The problem with the FBI’s approach is that it betrays exactly the mentality that got us into the mess we are in. Without commitment by the federal government to be transparent and accountable under institutions that function effectively, users will escape to technology. If Apple is forced to cave, users will go elsewhere. American firms do not have a monopoly on math.
Monday, February 22, 2016
Empty Hats performs Tom of Bedlam at the 2016 Hoggetowne Medieval Faire in Gainesville, Florida.
Sunday, February 21, 2016
Apple Inc. (NASDAQ:AAPL) is in a feud with the U.S. Federal Bureau of Investigation (FBI). Some advocate Apple’s stance; others oppose it. Former Congressman and Libertarian Ron Paul is very clear on which side he stands.
In a heated interview with Trish Regan of Fox News, Ron Paul made a very vocal argument in Apple’s support. Upon being asked if he was on the side of the tech companies, the former congressman said, “I think the tech companies right now are on the side of liberty. They’re on the side of the people who would like to have their encryption protected.” (Source: “Ron Paul Says Apple ‘on Side of Liberty’ in Phone Feud With FBI,” Fox News, February 18, 2016.)
In response to Regan’s repeated grilling, Ron Paul said, “More people should look at this like a second amendment. You know the second amendment is there to protect us against tyranny and against our government.”
As Paul reiterated, “The government doesn’t have the right to snoop on us constantly.”
Upon getting badgered for supporting Apple’s stand against the government, Ron Paul explained, “This is telling Apple they have to produce a program that deactivates something that they have built into the system for millions and millions of people that the people want and paid for. So this is different than a simple subpoena and a simple a search warrant.”
“They want the lock and the key to do this eternally on everybody.” Ron Paul reminded viewers, “The encryption is there to protect the people against illegal snooping and to honor the constitution.”
Bear in mind that Apple is resisting the FBI’s demands to hack into the San Bernandino shooter Syed Farook’s “iPhone.” According to Apple, the FBI is demanding a “key” to the iPhone’s encryption code that will open a backdoor channel. As a consequence, Apple users will face the risk of privacy invasion in the future.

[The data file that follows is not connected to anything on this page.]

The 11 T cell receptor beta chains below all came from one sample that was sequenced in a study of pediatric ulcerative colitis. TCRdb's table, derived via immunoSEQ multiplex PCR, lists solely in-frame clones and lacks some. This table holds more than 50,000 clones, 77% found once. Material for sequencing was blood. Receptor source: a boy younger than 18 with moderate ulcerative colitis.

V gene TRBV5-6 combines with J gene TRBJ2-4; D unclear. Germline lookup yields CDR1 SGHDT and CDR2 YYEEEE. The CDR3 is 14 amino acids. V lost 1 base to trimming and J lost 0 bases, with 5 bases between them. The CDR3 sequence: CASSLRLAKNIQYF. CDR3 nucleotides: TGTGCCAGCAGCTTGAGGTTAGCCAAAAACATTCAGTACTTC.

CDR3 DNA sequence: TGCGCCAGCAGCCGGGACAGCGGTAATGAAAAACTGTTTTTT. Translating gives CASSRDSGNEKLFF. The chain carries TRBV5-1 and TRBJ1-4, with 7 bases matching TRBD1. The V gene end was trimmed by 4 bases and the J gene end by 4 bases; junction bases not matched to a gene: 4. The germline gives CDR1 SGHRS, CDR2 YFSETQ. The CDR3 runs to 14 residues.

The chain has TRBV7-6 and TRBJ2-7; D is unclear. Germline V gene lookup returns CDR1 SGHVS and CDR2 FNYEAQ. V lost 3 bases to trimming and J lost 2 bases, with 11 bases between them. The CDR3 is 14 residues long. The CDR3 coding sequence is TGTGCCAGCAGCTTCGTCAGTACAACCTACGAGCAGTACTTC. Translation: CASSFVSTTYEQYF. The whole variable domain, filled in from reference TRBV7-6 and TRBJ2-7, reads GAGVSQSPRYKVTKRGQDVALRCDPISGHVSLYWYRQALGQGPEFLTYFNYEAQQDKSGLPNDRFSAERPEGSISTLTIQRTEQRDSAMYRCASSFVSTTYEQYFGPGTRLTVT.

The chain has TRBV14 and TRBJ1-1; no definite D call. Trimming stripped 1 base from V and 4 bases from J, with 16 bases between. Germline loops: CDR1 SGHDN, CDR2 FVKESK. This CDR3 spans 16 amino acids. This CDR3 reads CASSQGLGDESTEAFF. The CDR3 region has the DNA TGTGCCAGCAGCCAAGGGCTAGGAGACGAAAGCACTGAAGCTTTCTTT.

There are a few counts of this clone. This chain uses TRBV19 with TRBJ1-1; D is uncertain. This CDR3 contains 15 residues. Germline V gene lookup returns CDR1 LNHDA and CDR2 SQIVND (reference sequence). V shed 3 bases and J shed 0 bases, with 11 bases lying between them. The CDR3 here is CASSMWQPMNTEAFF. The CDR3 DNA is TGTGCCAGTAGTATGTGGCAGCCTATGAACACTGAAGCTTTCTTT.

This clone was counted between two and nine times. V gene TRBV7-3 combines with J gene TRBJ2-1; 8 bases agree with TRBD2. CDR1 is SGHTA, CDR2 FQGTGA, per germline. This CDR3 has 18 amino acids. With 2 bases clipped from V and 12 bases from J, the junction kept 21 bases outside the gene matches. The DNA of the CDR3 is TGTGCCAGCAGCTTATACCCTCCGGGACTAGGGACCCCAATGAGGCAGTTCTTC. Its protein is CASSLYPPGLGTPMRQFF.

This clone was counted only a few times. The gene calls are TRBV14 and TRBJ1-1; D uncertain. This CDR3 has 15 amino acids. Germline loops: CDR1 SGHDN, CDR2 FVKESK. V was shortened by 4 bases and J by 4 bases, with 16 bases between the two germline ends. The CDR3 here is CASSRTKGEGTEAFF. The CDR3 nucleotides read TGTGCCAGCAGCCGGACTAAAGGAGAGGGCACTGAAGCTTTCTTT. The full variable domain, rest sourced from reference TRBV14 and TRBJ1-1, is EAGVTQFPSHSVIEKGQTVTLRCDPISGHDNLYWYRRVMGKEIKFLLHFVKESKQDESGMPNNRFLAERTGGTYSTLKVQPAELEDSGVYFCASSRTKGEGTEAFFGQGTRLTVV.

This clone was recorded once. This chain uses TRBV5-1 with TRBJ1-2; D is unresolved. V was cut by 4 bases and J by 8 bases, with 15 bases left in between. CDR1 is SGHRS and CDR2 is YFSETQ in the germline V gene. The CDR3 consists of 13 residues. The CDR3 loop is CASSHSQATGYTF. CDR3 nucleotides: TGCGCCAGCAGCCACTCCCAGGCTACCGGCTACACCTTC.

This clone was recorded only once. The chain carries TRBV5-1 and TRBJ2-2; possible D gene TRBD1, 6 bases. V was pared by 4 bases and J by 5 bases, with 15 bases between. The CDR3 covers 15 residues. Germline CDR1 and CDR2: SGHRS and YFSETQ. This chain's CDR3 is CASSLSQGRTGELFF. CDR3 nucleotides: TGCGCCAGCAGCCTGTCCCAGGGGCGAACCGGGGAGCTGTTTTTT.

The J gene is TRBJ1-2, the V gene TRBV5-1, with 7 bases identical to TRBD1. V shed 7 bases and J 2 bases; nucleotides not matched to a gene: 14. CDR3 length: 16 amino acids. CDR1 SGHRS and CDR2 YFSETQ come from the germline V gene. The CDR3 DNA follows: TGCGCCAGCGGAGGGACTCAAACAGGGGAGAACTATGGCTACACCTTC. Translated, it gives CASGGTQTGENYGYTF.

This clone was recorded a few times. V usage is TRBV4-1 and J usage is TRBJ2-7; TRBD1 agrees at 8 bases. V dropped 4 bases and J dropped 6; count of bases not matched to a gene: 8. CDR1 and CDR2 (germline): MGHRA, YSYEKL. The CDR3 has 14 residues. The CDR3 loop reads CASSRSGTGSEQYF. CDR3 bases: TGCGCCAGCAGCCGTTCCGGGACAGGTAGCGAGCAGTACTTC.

Donald Trump is on a roll, breaking new ground in uses for state power.
Closing the internet? Sure. “We have to see Bill Gates and a lot of different people… We have to talk to them about, maybe in certain areas, closing that Internet up in some ways.”
Registering Muslims? Lots of people thought he misspoke. But he later clarified: “There should be a lot of systems, beyond databases. We should have a lot of systems.”
Why not just bar all Muslims at the border? Indeed, and to the massive cheers of his supporters, Trump has called for the “total and complete shutdown of Muslims entering the United States.”
Internment camps? Trump cites the FDR precedent: Italians, Germans, and Japanese “couldn’t go five miles from their homes. They weren’t allowed to use radios, flashlights. I mean, you know, take a look at what FDR did many years ago and he’s one of the most highly respected presidents.”
Rounding up millions of people? He’ll create a “deportation force” to hunt down and remove 11 million illegal immigrants.
Killing wives and children? That too. “When you get these terrorists, you have to take out their families.”
This litany of ideas has finally prompted mainstream recognition of the incredibly obvious: If Donald Trump has an ideology, it is best described as fascism.
Even Republican commentators, worried that he might be unstoppable, are saying it now. Military historian and Marco Rubio adviser Max Boot tweeted that “Trump is a fascist. And that’s not a term I use loosely or often. But he’s earned it.” Bush adviser John Noonan said the same.
The mainstream press is more overt. CNN’s Chris Cuomo asked Trump point blank if he is a fascist. The Atlantic writes: “It’s hard to remember a time when a supposedly mainstream candidate had no interest in differentiating ideas he’s endorsed from those of the Nazis.”
There is a feeling of shock in the air, but anyone paying attention should have seen this last summer. Why did it take so long for the consciousness to dawn?
The word fascism has been used too often in political discourse, and almost always imprecisely. It’s a bit like the boy who cried wolf. You warn about wolves so much that no one takes you seriously when a real one actually shows up.
Lefties since the late 1930s have tended to call non-leftists fascists — which has led to a discrediting of the word itself. As time went on, the word became nothing but a vacuous political insult. It’s what people say about someone with whom they disagree. It doesn’t mean much more than that.